La vita e bella (Life is Beautiful)

A lot of times it’s really obvious when a film has been adapted to the screen from a play. Anything from “Rent” to “Phantom of the Opera” just doesn’t cut it as a movie; it’s overdone, unrealistic, unresponsive to the camera and the spontaneity of the theater is lost. What am I getting at? Not sure, bear with me here. Roberto Benigni’s “Life is Beautiful” could easily be mistaken for a play-to-film adaptation, except for the fact that his movie is so much better than any stage representation could ever be. I really hope this thing is a play, at least somewhere in Italy, because the man has such a presence about him that it’d be a shame not to see him flourish live. Remember the Oscars?

One thing is for sure: Benigni feeds whatever semblance of a stereotype we have of Italians. He moves his hands A LOT, he speaks with that upturned, emphatic accent and he is almost too happy for words (except he talks too much). The whole thing would actually be quite annoying save for the fact that his character, Guido, is so genuinely nice and adorable that it’s hard to hate him. He is a Robin Hood of sorts, stealing from the rich and giving to the poor (mostly himself and his friends) but it’s truly endearing in a “root for the little guy” way. I just don’t really think he’s acting; he’s being himself with different clothes on.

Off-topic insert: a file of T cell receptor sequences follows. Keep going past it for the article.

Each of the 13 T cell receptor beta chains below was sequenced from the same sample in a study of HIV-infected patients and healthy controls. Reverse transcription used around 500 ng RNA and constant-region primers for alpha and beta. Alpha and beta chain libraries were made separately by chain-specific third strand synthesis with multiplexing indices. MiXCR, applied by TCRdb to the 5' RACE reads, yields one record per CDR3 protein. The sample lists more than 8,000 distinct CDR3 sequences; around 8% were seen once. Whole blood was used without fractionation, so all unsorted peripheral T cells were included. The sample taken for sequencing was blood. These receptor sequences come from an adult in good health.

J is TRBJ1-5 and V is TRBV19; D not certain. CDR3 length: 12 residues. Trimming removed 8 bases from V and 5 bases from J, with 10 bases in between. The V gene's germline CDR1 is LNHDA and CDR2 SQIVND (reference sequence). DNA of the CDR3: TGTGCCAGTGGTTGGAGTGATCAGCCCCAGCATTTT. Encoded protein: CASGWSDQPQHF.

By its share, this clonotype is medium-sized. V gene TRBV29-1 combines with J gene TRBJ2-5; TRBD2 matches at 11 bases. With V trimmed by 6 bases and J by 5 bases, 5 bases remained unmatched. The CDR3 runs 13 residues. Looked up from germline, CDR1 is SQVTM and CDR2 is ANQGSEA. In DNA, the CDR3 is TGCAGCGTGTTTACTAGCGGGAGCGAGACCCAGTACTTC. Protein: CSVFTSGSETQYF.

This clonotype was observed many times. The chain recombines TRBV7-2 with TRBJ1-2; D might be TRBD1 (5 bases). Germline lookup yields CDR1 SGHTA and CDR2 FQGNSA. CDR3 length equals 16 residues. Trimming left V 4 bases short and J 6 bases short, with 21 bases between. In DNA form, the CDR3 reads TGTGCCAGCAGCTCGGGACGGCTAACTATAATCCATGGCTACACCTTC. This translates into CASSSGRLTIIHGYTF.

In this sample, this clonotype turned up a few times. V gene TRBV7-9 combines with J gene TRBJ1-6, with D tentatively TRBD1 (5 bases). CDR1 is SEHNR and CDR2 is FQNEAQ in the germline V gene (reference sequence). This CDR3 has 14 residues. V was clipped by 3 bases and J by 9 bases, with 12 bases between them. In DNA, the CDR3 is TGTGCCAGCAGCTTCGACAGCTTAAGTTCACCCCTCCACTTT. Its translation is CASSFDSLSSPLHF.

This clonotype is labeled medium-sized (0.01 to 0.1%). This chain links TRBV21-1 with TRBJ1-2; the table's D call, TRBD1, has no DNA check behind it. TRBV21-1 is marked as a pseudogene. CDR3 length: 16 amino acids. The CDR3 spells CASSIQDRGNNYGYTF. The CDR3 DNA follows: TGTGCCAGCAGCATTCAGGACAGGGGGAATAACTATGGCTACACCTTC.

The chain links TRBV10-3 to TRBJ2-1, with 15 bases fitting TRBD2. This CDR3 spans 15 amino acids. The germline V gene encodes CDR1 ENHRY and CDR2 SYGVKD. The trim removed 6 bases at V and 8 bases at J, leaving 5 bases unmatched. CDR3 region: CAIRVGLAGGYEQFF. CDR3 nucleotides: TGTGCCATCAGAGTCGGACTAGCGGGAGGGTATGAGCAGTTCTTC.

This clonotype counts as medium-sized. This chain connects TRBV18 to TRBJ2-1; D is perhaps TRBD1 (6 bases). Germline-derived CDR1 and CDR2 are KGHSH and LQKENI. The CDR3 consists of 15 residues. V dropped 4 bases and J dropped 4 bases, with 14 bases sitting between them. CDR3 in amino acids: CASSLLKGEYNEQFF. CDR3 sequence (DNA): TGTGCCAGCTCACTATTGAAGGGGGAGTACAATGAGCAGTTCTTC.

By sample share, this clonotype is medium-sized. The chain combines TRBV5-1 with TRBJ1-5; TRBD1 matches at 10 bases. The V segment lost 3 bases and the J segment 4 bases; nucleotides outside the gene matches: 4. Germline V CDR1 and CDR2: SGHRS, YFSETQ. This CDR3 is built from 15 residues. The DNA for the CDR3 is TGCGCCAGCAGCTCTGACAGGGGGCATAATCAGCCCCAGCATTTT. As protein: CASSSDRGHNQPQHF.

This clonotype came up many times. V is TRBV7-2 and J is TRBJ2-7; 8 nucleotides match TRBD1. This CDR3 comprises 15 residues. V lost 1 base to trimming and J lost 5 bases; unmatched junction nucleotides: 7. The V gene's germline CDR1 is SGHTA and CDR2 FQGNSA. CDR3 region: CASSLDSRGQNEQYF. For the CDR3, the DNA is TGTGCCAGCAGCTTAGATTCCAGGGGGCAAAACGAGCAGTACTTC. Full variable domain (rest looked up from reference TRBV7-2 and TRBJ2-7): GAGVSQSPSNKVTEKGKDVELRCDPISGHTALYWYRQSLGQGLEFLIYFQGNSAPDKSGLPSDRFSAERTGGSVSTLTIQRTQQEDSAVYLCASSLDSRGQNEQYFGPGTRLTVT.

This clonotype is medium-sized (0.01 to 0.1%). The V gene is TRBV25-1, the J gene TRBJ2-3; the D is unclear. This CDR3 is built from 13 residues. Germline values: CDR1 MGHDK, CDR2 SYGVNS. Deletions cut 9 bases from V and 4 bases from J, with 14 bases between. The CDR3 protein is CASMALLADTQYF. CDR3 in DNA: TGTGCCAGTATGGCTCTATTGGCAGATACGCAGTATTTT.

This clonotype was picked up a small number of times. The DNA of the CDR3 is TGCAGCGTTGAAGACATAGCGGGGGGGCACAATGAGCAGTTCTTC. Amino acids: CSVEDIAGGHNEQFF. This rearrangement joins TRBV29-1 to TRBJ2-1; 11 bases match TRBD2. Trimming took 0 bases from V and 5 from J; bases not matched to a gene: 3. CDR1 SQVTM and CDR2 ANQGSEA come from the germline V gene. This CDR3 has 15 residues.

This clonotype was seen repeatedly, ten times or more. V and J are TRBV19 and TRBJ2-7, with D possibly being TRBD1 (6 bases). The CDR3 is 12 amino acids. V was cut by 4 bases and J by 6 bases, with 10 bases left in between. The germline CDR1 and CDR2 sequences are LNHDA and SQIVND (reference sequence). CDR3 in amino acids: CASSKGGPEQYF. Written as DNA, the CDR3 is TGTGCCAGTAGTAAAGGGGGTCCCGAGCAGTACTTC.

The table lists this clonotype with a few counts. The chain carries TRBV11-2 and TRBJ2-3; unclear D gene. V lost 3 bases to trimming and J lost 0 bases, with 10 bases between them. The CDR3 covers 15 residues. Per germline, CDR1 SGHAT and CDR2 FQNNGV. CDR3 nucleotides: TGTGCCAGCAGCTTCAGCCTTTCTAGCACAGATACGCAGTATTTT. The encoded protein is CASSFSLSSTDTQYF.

I admit that the structure of the movie was a bit weird, or perhaps just not what I expected. Reading the Netflix synopsis, I thought that the concentration camp part of the film would be, like, the whole film but it was about half; the other half was devoted to Guido courting la BELLA PRINCIPESA DORA (Nicoletta Braschi)—I swear, caps lock is the only way to convey his enthusiasm via text. It was cute, but it seemed a bit long. I don’t know. I also wasn’t sure what his job really was or which parts were dreams or why he ended up in the city. I’ll blame the (faulty) subtitles, if I may. Another unrealistic, if amusing, item was the portrayal of Germans and Americans by Italians. I took German this past semester, so despite the fact that the only Germans on screen were Nazis, I was excited to see if I could understand what the were saying. Turns out my vocabulary is limited to the word “arbeitet”. Sweet. So while the Germans were busy being brusque, stone-cold killers, the Americans were heroic, pale and kind of ignorant. Alright. I guess I can settle for that.

This film is meant to give hope, and it does. It gives hope to average schmucks who desire the love of a pretty lady. It gives hope that vaudevillle-esque humor might one day be cool again. It gives hope that, in tragedy, there will always be an element of comedy. And it gives hope that, at some point, the true joy and beauty of life will come to the surface. Really.